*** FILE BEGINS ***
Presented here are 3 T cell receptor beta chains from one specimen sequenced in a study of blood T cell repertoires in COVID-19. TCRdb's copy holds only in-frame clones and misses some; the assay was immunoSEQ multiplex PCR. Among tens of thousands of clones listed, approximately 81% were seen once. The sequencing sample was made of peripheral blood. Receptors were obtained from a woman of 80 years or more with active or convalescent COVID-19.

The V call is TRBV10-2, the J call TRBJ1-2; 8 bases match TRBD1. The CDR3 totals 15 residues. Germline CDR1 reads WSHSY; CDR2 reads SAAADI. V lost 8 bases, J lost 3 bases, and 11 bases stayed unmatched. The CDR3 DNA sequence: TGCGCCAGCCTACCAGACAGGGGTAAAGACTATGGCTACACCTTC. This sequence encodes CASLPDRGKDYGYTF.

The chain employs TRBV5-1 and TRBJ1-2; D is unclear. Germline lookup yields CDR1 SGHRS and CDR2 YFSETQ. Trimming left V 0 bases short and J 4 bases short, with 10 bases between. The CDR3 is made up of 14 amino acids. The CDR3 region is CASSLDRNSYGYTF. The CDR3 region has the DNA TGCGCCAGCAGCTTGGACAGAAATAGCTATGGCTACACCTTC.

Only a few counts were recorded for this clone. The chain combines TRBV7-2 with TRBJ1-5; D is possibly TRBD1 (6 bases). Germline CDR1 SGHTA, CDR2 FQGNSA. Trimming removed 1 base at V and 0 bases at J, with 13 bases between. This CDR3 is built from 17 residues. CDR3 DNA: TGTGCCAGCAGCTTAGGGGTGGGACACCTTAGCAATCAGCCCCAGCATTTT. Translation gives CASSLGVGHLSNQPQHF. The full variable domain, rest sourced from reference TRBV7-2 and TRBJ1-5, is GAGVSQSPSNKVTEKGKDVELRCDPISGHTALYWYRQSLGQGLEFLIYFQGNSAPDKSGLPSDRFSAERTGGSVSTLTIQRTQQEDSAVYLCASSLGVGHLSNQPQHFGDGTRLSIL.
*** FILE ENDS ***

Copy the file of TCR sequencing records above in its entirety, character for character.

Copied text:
Presented here are 3 T cell receptor beta chains from one specimen sequenced in a study of blood T cell repertoires in COVID-19. TCRdb's copy holds only in-frame clones and misses some; the assay was immunoSEQ multiplex PCR. Among tens of thousands of clones listed, approximately 81% were seen once. The sequencing sample was made of peripheral blood. Receptors were obtained from a woman of 80 years or more with active or convalescent COVID-19.

The V call is TRBV10-2, the J call TRBJ1-2; 8 bases match TRBD1. The CDR3 totals 15 residues. Germline CDR1 reads WSHSY; CDR2 reads SAAADI. V lost 8 bases, J lost 3 bases, and 11 bases stayed unmatched. The CDR3 DNA sequence: TGCGCCAGCCTACCAGACAGGGGTAAAGACTATGGCTACACCTTC. This sequence encodes CASLPDRGKDYGYTF.

The chain employs TRBV5-1 and TRBJ1-2; D is unclear. Germline lookup yields CDR1 SGHRS and CDR2 YFSETQ. Trimming left V 0 bases short and J 4 bases short, with 10 bases between. The CDR3 is made up of 14 amino acids. The CDR3 region is CASSLDRNSYGYTF. The CDR3 region has the DNA TGCGCCAGCAGCTTGGACAGAAATAGCTATGGCTACACCTTC.

Only a few counts were recorded for this clone. The chain combines TRBV7-2 with TRBJ1-5; D is possibly TRBD1 (6 bases). Germline CDR1 SGHTA, CDR2 FQGNSA. Trimming removed 1 base at V and 0 bases at J, with 13 bases between. This CDR3 is built from 17 residues. CDR3 DNA: TGTGCCAGCAGCTTAGGGGTGGGACACCTTAGCAATCAGCCCCAGCATTTT. Translation gives CASSLGVGHLSNQPQHF. The full variable domain, rest sourced from reference TRBV7-2 and TRBJ1-5, is GAGVSQSPSNKVTEKGKDVELRCDPISGHTALYWYRQSLGQGLEFLIYFQGNSAPDKSGLPSDRFSAERTGGSVSTLTIQRTQQEDSAVYLCASSLGVGHLSNQPQHFGDGTRLSIL.